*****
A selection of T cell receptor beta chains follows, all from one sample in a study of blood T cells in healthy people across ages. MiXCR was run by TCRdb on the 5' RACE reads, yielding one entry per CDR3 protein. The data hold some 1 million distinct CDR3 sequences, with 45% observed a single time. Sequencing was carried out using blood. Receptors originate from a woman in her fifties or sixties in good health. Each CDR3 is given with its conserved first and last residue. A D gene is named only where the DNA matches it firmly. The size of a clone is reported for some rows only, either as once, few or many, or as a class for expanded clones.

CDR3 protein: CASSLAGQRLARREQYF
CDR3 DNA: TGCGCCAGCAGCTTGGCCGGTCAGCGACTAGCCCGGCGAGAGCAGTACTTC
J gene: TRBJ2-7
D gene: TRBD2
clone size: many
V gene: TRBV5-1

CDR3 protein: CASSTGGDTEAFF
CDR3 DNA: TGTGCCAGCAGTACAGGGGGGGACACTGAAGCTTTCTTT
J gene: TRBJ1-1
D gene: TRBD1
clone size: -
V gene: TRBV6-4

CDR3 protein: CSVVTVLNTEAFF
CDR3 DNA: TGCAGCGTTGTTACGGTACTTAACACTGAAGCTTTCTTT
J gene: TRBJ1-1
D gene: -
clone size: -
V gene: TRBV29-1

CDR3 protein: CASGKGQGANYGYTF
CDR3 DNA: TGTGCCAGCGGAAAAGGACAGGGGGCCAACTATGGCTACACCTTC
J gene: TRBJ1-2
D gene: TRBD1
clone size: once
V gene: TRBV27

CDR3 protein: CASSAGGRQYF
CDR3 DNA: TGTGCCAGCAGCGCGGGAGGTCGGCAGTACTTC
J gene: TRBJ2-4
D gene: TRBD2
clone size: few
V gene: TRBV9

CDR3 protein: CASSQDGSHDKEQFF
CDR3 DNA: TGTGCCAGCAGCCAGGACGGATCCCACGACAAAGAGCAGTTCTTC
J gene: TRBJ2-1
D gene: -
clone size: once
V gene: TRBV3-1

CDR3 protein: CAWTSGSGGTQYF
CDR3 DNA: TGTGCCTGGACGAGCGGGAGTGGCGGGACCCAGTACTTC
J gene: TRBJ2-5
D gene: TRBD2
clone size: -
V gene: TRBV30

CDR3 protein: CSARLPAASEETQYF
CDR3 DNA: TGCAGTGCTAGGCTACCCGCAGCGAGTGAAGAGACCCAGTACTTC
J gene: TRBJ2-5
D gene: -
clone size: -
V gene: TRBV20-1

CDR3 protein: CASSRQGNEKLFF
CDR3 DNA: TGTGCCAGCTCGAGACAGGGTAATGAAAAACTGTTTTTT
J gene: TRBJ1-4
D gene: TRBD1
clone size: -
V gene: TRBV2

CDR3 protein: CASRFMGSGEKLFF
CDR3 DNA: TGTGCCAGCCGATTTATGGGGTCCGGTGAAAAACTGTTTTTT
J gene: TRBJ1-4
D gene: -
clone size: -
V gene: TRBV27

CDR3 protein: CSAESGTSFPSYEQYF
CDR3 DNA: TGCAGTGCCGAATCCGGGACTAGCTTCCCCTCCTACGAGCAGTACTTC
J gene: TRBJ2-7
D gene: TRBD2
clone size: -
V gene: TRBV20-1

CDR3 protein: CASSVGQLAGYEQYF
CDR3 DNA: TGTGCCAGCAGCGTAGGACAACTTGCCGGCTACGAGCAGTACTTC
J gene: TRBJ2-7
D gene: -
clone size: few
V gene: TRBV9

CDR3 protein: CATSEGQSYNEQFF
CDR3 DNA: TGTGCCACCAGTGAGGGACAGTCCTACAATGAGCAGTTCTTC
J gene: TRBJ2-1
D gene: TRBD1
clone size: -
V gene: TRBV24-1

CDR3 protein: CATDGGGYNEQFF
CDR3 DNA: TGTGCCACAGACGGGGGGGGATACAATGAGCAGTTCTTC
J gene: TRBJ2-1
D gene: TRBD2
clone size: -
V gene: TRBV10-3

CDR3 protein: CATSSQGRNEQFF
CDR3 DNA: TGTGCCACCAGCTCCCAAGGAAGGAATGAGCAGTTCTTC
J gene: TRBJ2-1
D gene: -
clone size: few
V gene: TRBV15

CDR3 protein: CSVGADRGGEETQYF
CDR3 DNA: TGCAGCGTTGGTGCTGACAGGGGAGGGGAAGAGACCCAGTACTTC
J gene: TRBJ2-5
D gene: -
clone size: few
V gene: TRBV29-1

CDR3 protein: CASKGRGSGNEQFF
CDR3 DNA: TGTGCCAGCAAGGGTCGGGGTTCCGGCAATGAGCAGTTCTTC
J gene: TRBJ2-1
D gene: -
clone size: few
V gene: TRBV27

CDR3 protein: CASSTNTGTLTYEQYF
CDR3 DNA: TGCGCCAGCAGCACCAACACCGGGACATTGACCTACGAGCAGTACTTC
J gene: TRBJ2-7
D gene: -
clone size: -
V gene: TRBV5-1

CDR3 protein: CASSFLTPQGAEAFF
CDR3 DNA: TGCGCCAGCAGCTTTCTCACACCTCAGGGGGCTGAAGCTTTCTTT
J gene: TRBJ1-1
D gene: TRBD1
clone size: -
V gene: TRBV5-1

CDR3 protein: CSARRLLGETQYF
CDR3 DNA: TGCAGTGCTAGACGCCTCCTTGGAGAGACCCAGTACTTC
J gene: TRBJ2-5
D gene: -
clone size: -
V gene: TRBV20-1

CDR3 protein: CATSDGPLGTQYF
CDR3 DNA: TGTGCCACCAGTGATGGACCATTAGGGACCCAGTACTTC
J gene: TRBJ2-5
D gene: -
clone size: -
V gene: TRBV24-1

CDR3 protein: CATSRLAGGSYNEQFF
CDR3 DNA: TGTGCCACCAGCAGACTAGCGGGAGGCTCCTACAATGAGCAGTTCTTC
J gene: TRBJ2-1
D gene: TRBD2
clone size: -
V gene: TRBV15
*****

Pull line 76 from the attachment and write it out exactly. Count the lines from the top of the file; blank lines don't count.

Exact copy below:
J gene: TRBJ2-1